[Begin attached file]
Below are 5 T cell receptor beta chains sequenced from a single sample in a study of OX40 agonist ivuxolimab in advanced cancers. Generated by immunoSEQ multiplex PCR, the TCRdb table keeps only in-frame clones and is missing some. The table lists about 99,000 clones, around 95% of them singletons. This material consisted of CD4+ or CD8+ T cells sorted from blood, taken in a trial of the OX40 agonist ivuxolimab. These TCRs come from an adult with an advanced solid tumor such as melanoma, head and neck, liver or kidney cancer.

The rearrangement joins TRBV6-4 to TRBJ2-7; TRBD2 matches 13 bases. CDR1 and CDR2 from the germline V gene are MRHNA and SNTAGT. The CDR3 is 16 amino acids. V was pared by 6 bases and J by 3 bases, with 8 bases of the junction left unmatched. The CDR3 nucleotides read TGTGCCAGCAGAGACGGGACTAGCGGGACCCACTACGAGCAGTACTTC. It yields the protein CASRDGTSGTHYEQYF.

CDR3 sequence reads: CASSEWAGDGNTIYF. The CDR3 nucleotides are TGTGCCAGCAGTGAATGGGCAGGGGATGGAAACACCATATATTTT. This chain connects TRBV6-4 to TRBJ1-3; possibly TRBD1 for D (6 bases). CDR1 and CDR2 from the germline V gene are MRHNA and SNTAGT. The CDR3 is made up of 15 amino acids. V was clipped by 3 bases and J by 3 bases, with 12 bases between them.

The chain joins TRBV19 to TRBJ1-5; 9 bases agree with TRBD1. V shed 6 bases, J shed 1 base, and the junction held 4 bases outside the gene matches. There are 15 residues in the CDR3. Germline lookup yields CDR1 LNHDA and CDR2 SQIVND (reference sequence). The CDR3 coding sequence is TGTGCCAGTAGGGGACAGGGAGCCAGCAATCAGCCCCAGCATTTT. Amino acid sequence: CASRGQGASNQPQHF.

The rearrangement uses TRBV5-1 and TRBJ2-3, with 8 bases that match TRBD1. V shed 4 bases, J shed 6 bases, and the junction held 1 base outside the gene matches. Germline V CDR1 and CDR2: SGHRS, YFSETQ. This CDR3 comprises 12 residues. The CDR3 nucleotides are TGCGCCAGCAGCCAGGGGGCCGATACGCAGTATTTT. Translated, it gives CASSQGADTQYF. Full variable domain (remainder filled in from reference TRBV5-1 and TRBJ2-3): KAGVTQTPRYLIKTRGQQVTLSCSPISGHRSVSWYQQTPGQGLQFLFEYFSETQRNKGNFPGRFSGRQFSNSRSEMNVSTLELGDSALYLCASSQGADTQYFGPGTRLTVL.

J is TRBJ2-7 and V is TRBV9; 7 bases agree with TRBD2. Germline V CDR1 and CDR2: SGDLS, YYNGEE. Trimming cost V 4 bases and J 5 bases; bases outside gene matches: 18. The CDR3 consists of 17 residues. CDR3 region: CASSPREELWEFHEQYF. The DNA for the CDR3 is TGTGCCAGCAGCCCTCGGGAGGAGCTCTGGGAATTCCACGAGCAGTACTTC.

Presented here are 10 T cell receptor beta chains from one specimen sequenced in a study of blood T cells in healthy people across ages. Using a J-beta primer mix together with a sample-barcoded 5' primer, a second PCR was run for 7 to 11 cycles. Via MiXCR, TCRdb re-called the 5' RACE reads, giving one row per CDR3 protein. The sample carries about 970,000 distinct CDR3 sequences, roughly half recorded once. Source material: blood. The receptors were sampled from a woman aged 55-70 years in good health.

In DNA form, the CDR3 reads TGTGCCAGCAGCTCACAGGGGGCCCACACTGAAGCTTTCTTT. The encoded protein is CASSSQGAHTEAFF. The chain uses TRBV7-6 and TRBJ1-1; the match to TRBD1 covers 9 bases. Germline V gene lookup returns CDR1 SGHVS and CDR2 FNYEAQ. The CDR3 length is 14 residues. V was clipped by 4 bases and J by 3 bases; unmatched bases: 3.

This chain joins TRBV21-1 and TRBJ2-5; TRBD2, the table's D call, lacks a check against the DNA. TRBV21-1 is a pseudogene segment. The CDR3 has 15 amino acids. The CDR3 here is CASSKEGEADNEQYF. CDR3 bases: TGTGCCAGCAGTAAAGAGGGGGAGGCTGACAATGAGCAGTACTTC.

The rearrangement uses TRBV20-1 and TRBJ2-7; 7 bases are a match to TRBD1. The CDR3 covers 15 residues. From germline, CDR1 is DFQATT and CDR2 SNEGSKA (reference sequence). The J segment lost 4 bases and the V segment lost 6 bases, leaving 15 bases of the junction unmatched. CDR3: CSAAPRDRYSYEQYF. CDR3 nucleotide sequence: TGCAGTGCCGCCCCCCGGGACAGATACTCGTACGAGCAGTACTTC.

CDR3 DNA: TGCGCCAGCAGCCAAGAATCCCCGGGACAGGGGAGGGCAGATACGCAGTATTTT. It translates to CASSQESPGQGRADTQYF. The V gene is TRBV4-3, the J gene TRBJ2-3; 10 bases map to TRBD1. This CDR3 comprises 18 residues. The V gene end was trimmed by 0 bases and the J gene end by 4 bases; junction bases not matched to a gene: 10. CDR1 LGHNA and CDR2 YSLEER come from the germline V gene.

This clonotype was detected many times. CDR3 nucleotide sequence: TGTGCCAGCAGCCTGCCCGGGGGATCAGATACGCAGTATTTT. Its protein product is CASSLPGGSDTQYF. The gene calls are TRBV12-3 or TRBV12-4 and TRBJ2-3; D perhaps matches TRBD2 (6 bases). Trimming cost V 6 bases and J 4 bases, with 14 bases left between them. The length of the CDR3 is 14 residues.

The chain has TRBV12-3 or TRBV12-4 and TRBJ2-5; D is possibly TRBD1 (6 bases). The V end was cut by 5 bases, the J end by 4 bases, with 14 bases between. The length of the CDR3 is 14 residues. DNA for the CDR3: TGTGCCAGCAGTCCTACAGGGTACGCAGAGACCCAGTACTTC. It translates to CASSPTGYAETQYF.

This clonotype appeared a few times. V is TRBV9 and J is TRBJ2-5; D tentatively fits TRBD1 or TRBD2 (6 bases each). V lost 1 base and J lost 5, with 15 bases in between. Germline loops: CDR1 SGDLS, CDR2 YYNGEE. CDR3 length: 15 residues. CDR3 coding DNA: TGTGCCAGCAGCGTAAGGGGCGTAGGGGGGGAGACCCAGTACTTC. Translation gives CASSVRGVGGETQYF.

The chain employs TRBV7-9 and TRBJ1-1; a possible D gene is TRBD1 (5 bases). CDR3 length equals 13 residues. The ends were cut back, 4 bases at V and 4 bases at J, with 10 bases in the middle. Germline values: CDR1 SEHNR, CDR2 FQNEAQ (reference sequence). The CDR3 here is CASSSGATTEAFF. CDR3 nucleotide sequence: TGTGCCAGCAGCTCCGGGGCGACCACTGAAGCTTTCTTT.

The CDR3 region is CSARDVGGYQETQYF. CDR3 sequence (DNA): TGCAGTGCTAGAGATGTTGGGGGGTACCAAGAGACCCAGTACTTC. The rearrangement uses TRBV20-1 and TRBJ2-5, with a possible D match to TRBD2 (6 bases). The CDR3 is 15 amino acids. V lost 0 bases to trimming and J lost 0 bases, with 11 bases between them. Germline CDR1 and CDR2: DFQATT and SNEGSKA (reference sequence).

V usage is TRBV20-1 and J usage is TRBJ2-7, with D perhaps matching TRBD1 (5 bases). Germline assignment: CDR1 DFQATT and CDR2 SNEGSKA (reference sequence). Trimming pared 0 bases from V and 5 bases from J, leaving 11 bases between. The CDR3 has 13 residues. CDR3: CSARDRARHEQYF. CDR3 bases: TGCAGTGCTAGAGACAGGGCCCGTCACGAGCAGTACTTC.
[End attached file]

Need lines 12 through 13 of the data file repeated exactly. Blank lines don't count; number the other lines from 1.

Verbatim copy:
This clonotype was detected many times. CDR3 nucleotide sequence: TGTGCCAGCAGCCTGCCCGGGGGATCAGATACGCAGTATTTT. Its protein product is CASSLPGGSDTQYF. The gene calls are TRBV12-3 or TRBV12-4 and TRBJ2-3; D perhaps matches TRBD2 (6 bases). Trimming cost V 6 bases and J 4 bases, with 14 bases left between them. The length of the CDR3 is 14 residues.

The chain has TRBV12-3 or TRBV12-4 and TRBJ2-5; D is possibly TRBD1 (6 bases). The V end was cut by 5 bases, the J end by 4 bases, with 14 bases between. The length of the CDR3 is 14 residues. DNA for the CDR3: TGTGCCAGCAGTCCTACAGGGTACGCAGAGACCCAGTACTTC. It translates to CASSPTGYAETQYF.